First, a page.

WALLS written by Brad Holdgrafer, illustrated by Jay Cover
Review Copy from Princeton Architectural Press
With a simple and straightforward message, Walls is a timely, rhyming picture book that can be a great conversation starter. I work in a public school less that sixty miles from our border with Mexico where the majority of my students are immigrants or the children of immigrants. Almost all of them are aware of our current president's anti-immigrant agenda and plans to build a border wall. They definitely don't need a book to tell them that this kind of wall is not a good thing, but they do need to know that the adults around them (hopefully) think the same. That's what a book like Walls does for my students. And, for older students, Walls is a great conversation starter.
After seeing illustrations that Cover created during the Brexit vote, Holdgrafer reached out with his idea for the book and Cover was on board immediately. Of Walls, Cover says, "All good art is an antidote to ill feeling. The inspiration came from a fairly sad place, but was what we felt a positive response."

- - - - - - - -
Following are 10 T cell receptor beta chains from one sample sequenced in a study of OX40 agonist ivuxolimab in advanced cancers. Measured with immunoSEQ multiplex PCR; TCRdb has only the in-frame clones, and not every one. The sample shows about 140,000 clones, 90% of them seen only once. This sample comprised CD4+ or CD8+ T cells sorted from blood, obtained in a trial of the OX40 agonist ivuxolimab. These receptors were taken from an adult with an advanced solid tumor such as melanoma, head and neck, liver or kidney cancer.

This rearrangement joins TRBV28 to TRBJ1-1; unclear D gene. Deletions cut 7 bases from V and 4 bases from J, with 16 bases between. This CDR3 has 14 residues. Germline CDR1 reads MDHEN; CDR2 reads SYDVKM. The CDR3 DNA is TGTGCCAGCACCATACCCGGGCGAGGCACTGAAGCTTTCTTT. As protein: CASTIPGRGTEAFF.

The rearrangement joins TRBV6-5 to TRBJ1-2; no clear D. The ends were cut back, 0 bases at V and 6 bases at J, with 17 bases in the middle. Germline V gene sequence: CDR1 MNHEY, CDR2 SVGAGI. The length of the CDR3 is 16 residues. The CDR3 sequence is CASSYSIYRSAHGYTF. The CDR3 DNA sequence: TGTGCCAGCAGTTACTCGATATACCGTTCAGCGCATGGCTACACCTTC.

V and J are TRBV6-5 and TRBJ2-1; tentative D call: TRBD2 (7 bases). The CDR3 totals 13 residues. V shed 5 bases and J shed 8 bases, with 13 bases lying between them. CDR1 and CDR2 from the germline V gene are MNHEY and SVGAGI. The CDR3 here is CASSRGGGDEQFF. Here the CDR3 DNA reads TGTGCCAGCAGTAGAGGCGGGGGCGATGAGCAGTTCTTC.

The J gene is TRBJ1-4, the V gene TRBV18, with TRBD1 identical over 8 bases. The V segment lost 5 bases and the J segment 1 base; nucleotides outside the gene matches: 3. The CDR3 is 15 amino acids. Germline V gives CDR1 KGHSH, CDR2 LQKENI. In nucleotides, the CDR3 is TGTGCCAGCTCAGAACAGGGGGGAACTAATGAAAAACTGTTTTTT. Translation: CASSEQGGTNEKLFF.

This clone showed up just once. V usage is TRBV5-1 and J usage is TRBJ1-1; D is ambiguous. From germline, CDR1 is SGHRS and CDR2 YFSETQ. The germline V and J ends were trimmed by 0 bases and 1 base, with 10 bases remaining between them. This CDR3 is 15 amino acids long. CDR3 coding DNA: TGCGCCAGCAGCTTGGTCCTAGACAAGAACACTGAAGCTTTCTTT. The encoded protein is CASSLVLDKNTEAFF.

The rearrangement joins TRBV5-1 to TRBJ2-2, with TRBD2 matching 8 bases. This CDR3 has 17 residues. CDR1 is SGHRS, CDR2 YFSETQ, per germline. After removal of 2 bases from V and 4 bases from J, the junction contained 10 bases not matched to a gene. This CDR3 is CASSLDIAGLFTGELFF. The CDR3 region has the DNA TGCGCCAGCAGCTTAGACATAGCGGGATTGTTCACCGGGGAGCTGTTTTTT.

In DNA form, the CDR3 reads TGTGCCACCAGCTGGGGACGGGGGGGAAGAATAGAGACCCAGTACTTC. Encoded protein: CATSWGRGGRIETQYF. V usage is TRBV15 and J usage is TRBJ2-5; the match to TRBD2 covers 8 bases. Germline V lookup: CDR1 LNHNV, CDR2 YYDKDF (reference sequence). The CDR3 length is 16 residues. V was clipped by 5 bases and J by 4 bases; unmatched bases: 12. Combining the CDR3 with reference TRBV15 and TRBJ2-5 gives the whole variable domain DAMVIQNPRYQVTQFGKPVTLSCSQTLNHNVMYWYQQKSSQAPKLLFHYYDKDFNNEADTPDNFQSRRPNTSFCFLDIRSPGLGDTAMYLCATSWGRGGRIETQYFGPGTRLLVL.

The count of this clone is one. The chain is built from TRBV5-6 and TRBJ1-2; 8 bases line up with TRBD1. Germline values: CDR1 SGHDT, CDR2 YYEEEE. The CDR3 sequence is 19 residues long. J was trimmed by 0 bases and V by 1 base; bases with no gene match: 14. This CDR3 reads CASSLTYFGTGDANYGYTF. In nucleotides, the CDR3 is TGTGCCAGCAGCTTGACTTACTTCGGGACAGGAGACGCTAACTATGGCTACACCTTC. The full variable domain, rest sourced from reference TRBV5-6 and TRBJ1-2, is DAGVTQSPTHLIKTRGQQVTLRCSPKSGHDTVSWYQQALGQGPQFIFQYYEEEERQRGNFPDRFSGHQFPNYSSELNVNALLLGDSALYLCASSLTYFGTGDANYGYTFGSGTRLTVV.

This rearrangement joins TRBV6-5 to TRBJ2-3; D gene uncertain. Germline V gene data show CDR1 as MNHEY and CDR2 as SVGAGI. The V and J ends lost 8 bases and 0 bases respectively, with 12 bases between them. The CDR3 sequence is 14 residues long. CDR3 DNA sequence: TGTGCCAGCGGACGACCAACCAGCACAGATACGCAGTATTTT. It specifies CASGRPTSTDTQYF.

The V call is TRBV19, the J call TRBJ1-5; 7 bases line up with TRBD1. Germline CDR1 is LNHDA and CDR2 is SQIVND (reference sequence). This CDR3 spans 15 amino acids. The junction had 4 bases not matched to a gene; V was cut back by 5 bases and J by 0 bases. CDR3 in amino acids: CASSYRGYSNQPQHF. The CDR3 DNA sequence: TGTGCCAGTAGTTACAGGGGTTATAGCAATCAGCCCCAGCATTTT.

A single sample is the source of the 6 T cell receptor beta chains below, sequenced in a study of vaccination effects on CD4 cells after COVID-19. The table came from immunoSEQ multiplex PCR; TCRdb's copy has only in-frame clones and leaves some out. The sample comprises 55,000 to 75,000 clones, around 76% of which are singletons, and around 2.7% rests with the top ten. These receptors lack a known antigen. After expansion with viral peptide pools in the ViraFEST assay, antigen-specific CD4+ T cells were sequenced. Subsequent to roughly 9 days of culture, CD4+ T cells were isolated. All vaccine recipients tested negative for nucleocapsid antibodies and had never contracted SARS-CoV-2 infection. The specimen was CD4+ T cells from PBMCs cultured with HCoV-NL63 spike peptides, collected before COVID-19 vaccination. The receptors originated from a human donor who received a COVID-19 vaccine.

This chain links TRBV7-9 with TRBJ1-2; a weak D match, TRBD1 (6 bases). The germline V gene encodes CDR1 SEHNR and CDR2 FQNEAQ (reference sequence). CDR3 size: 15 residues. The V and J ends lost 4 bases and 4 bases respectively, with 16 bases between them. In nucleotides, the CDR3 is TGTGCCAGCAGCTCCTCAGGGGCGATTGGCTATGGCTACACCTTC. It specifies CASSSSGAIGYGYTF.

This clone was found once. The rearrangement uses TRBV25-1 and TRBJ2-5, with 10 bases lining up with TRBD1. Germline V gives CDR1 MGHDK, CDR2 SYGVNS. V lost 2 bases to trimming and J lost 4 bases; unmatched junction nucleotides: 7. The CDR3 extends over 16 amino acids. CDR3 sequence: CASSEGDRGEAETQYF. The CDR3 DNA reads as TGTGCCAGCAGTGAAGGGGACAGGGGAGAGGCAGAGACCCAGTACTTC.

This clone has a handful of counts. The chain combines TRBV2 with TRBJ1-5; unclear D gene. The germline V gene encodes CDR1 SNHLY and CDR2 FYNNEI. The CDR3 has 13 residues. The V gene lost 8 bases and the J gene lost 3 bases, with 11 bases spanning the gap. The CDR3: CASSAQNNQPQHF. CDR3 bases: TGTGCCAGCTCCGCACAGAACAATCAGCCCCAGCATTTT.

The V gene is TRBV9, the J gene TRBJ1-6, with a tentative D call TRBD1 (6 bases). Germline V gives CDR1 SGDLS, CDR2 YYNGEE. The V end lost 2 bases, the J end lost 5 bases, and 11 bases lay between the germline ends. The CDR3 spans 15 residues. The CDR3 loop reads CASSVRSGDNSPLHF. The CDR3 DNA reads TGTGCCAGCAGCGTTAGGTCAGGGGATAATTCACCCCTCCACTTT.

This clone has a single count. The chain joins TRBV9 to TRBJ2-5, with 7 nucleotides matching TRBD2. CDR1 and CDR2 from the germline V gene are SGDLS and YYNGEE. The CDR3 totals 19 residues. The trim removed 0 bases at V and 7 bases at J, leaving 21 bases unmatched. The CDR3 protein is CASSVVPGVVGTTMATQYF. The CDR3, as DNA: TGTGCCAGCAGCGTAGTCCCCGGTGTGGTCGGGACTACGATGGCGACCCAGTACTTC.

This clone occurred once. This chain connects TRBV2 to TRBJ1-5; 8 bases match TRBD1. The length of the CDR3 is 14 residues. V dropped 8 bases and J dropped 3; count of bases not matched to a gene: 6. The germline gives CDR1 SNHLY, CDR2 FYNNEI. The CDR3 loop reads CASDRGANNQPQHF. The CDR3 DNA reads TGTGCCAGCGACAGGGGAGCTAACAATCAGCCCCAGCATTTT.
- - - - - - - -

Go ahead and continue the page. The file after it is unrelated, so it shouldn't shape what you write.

Walls begins with quatrains that look at walls that are necessary, important and helpful. From walls that keep animals safe to walls that are made for sports and hanging and creating art to walls that give shelter to humans and even mice - there is a playful mouse that follows the main character (gender neutral in green pants and a white top) throughout the book. But, there are also walls that, "cast shadows over all." Walls keep you from hearing a friend call, from meeting new people. They are, "unfriendly, and perhaps even rude." Walls ends with an exuberant exhortation to come together and break the walls down because, "Different kinds of people, / all working together. Now, that's the sort of thinking / that makes the world better."